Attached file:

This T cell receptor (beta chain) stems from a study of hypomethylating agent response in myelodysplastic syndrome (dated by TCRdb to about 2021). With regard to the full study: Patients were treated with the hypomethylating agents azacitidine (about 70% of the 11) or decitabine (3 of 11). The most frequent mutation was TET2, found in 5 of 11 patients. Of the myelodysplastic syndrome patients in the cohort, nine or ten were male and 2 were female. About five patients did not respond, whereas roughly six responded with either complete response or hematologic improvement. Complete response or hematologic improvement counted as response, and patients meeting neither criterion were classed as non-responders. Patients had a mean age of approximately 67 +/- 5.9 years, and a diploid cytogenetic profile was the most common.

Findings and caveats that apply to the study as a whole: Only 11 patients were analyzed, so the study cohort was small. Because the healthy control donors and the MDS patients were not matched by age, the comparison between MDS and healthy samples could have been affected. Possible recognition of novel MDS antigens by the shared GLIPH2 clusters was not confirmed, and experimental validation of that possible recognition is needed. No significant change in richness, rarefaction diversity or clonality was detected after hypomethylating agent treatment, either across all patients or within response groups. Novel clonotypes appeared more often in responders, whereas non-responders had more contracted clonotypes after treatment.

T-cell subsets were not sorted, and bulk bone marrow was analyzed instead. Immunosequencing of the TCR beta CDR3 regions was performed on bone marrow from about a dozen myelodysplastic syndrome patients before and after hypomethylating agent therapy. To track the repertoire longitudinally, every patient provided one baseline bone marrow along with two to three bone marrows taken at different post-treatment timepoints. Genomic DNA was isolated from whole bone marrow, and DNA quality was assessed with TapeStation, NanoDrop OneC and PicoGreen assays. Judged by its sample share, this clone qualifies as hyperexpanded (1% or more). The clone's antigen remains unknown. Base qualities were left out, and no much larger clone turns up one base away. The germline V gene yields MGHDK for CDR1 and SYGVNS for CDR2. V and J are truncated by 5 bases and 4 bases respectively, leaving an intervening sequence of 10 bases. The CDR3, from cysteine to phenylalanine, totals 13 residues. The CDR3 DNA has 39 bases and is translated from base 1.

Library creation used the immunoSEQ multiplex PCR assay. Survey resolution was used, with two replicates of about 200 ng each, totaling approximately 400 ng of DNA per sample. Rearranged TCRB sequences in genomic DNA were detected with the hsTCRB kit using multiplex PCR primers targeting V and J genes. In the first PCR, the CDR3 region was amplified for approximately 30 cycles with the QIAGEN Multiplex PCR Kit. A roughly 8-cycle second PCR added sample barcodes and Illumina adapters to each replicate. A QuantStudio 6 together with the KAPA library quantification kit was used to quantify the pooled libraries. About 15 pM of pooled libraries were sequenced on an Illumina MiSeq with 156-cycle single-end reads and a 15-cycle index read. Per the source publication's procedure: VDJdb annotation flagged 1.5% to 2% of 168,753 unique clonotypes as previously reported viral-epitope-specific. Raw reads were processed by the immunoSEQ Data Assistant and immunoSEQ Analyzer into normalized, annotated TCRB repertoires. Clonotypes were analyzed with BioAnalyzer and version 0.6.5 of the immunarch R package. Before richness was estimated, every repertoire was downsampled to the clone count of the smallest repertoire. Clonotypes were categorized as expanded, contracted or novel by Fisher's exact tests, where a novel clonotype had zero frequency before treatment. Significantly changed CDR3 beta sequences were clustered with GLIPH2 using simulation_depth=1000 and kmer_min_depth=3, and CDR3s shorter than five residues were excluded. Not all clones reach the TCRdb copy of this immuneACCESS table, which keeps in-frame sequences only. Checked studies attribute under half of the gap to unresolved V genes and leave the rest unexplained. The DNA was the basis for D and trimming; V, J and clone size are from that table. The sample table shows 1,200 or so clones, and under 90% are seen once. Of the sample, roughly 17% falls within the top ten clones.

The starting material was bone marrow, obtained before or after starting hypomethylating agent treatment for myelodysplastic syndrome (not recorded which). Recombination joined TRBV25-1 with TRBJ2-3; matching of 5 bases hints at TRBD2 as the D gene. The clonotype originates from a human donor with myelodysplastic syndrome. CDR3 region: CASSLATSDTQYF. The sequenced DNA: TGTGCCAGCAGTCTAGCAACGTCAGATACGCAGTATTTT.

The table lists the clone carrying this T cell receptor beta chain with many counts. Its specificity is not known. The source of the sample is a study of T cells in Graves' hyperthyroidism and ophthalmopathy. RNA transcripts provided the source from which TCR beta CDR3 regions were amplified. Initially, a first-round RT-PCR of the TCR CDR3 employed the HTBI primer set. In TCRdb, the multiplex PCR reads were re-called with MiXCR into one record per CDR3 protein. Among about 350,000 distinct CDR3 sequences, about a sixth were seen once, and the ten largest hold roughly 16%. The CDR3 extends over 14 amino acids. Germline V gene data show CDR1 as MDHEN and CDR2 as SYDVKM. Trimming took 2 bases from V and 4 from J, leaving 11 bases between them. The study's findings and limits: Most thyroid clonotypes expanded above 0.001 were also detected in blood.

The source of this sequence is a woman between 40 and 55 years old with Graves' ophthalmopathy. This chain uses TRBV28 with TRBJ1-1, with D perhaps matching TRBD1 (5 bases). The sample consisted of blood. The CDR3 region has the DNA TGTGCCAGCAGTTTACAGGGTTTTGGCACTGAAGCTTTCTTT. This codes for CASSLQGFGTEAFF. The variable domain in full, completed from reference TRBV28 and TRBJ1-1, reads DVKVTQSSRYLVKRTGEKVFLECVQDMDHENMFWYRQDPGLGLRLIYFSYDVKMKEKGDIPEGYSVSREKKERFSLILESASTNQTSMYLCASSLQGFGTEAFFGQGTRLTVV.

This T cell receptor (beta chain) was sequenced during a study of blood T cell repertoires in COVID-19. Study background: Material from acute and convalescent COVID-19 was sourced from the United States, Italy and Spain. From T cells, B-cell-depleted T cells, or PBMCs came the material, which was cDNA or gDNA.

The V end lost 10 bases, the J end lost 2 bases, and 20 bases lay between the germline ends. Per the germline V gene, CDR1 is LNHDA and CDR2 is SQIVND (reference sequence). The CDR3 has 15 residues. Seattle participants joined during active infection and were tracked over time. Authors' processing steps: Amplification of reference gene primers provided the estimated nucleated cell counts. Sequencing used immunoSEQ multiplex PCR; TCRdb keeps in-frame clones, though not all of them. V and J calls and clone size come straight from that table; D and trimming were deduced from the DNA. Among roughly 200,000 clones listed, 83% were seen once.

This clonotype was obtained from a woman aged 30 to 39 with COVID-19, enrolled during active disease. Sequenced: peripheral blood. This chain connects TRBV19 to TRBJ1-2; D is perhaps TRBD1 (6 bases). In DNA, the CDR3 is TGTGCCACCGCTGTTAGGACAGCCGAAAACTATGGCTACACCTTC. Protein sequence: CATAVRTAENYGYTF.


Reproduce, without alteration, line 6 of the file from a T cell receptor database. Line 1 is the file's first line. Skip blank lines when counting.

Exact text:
The table lists the clone carrying this T cell receptor beta chain with many counts. Its specificity is not known. The source of the sample is a study of T cells in Graves' hyperthyroidism and ophthalmopathy. RNA transcripts provided the source from which TCR beta CDR3 regions were amplified. Initially, a first-round RT-PCR of the TCR CDR3 employed the HTBI primer set. In TCRdb, the multiplex PCR reads were re-called with MiXCR into one record per CDR3 protein. Among about 350,000 distinct CDR3 sequences, about a sixth were seen once, and the ten largest hold roughly 16%. The CDR3 extends over 14 amino acids. Germline V gene data show CDR1 as MDHEN and CDR2 as SYDVKM. Trimming took 2 bases from V and 4 from J, leaving 11 bases between them. The study's findings and limits: Most thyroid clonotypes expanded above 0.001 were also detected in blood.